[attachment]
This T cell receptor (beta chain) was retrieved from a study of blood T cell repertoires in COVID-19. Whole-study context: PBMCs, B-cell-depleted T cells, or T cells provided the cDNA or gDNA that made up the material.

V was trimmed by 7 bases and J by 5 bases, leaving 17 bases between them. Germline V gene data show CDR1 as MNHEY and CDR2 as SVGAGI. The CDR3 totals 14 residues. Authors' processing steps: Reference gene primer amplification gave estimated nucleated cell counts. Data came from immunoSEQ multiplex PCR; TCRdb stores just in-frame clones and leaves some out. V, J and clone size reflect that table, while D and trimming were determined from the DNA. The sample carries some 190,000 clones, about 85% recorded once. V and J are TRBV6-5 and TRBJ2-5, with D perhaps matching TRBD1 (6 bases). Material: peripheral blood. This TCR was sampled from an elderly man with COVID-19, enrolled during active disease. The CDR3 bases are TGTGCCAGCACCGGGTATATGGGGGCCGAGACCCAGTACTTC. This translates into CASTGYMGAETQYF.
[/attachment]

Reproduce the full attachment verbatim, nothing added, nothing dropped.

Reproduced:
This T cell receptor (beta chain) was retrieved from a study of blood T cell repertoires in COVID-19. Whole-study context: PBMCs, B-cell-depleted T cells, or T cells provided the cDNA or gDNA that made up the material.

V was trimmed by 7 bases and J by 5 bases, leaving 17 bases between them. Germline V gene data show CDR1 as MNHEY and CDR2 as SVGAGI. The CDR3 totals 14 residues. Authors' processing steps: Reference gene primer amplification gave estimated nucleated cell counts. Data came from immunoSEQ multiplex PCR; TCRdb stores just in-frame clones and leaves some out. V, J and clone size reflect that table, while D and trimming were determined from the DNA. The sample carries some 190,000 clones, about 85% recorded once. V and J are TRBV6-5 and TRBJ2-5, with D perhaps matching TRBD1 (6 bases). Material: peripheral blood. This TCR was sampled from an elderly man with COVID-19, enrolled during active disease. The CDR3 bases are TGTGCCAGCACCGGGTATATGGGGGCCGAGACCCAGTACTTC. This translates into CASTGYMGAETQYF.